It’s a Wednesday night at the Mercy Lounge, and Bo is playing one of his first live shows since the release of Lessons From a Shooting Star, backed by a band of local musicians. The mic is just above his head and angled down at his mouth. He thanks the crowd and even knows the bartender’s name. Within the first few minutes of the set, it’s apparent that Bo and his band are there to have fun, his music wholly embraced by his audience. Even the sound guy is nodding to the beat of the music.
As the show progresses, Bo introduces each band member during their turn in the spotlight, such as when Jeremy Fetzer, the guitar player borrowed from the local band Steelism, is about to charge into a solo.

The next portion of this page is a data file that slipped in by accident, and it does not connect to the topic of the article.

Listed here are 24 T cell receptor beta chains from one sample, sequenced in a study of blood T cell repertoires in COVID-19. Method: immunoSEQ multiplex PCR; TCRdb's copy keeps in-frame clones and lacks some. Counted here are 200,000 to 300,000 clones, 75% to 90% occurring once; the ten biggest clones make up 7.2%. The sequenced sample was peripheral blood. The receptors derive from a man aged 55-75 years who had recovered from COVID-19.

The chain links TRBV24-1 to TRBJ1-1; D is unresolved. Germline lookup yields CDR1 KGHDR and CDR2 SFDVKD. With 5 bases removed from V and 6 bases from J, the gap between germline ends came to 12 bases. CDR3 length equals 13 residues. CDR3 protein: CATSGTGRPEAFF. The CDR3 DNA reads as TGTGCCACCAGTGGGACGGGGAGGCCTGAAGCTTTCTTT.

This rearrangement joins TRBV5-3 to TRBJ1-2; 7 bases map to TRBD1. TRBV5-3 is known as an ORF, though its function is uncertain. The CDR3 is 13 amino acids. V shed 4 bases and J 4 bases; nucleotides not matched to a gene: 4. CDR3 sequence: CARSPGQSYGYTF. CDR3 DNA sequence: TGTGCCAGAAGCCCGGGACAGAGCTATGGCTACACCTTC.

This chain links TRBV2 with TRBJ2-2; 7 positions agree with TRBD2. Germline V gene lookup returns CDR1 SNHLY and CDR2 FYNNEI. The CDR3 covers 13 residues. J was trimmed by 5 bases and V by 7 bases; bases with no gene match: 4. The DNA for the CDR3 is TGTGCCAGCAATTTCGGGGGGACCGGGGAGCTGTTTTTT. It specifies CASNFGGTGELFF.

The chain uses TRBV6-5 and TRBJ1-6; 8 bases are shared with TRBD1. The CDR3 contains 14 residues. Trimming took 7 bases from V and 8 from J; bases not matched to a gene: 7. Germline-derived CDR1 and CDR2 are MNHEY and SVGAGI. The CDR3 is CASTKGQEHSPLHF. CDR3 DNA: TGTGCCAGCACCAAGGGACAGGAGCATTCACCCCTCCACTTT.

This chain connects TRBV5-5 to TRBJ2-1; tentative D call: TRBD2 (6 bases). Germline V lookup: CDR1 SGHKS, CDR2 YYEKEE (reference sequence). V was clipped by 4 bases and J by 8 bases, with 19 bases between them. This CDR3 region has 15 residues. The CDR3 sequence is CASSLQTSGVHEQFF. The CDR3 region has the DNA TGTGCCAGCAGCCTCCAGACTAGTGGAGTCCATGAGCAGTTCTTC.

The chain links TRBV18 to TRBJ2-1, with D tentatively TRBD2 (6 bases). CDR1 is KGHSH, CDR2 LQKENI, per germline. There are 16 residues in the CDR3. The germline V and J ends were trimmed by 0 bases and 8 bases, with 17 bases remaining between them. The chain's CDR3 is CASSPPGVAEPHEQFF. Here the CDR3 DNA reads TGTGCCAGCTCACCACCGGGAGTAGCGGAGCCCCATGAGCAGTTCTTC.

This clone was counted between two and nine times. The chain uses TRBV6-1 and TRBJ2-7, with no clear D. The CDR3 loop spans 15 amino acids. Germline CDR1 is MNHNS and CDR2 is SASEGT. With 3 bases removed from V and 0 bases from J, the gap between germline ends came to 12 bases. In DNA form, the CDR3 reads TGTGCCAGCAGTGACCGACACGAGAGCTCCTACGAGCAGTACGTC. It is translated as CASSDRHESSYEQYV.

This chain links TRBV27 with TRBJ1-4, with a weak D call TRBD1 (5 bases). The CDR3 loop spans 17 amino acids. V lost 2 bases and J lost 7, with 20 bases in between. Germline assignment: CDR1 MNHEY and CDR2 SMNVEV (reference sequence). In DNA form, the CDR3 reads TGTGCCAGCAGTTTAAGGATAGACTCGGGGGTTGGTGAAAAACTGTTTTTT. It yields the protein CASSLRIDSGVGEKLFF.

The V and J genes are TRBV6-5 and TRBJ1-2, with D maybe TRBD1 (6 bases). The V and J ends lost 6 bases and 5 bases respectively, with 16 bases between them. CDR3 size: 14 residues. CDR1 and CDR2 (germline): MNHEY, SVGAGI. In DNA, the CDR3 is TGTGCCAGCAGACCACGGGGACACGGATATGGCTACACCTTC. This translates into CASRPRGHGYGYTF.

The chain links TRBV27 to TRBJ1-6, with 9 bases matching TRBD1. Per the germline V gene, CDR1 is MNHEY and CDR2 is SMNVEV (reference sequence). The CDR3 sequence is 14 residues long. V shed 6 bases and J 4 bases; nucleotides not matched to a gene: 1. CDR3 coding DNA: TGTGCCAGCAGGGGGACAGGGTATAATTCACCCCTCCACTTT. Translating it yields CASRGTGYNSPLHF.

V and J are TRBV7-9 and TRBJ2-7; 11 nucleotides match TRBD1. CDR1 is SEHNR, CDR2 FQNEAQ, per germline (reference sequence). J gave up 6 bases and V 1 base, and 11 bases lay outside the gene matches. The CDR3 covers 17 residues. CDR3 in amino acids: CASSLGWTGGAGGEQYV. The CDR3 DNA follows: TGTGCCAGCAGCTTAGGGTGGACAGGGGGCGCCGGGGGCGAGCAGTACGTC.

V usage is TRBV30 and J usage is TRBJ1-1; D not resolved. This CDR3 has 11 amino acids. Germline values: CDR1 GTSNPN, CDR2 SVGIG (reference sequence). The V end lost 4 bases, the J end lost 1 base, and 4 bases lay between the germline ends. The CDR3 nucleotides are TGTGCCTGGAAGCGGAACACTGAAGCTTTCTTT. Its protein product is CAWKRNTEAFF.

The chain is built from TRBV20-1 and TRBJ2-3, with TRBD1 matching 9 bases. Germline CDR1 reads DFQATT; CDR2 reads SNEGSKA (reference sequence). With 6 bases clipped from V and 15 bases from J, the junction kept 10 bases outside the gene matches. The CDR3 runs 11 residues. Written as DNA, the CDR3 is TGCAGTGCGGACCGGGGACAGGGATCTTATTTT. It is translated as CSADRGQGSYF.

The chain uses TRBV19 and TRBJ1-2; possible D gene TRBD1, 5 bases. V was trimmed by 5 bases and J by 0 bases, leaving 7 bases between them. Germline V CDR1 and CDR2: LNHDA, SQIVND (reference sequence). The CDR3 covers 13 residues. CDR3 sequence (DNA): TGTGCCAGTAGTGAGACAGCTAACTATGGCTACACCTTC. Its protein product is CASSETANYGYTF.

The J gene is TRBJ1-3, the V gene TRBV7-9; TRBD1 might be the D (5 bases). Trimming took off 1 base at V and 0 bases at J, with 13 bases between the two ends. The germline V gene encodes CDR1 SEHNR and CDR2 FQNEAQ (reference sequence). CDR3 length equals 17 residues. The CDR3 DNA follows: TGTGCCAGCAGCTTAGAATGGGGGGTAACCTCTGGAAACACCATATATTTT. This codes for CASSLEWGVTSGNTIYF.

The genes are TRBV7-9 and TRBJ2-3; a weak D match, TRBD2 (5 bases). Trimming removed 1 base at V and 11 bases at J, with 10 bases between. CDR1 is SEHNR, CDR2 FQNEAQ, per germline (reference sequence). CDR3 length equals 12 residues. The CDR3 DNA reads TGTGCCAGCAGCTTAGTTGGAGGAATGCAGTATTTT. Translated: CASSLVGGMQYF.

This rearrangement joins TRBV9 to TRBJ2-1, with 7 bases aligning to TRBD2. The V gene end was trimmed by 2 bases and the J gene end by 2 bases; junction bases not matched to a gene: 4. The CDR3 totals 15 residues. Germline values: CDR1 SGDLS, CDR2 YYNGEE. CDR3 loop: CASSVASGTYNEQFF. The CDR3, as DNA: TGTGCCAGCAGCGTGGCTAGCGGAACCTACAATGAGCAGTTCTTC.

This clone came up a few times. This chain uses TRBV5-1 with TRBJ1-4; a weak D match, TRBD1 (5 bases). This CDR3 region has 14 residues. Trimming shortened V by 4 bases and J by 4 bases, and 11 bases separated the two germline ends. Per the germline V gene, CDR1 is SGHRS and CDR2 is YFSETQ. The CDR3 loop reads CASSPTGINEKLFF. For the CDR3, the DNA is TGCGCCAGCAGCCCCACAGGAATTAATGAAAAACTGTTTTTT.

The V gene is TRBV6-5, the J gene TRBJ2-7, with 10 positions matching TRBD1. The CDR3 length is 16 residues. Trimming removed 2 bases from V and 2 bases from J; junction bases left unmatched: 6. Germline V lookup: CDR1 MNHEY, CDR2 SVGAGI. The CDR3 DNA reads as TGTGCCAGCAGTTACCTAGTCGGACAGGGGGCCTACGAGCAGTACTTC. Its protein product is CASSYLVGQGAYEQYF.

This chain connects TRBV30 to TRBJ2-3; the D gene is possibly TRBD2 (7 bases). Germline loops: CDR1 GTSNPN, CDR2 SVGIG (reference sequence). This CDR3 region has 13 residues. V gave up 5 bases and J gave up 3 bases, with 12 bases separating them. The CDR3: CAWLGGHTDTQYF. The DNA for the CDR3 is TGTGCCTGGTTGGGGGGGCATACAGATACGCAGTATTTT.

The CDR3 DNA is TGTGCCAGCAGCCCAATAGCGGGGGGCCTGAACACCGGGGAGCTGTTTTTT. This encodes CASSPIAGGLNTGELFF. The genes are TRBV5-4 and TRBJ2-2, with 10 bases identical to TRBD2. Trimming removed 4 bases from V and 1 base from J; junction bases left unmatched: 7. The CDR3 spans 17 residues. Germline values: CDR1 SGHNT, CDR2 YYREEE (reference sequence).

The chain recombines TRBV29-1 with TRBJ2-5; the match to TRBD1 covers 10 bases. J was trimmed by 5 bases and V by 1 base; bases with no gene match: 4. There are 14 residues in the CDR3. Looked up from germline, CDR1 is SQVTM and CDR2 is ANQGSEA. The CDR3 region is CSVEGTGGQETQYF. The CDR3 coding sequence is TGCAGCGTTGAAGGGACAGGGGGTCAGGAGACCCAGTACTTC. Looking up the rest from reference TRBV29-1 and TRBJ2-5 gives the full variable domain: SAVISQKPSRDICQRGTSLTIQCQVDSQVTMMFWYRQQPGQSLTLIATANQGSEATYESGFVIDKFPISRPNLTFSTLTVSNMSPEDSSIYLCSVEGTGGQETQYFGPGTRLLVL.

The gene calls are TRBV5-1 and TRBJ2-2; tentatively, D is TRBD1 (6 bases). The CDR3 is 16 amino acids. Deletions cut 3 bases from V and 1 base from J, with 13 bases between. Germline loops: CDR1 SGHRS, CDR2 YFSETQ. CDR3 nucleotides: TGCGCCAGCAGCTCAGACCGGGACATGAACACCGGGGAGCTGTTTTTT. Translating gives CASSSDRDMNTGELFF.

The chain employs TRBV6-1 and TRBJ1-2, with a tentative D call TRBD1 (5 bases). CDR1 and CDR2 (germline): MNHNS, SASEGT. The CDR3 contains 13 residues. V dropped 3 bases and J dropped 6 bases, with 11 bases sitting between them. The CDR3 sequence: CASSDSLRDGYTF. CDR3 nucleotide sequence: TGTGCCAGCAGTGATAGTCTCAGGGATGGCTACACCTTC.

The set at Mercy Lounge ends with “Somewhere There’s Something,” a song whose lyrics have only three words in the entire four-minutes of guitar swells and loops, a field recording of chirping birds, and a bed of echoed vocals. When he first sang the melody for “Somewhere There’s Something” into his iPhone, Bo recalls thinking, “These aren’t the lyrics.” But over time, after layering the guitars, bass, and drums together in his laboratory, something happened. “It felt right for me,” he says of the song that started off as a search and stayed that way.
After the finale, Bo tells the crowd, “Get home safe.” But one could argue that on that cool August night, in the warm afterglow of Bo’s performance, they were already home.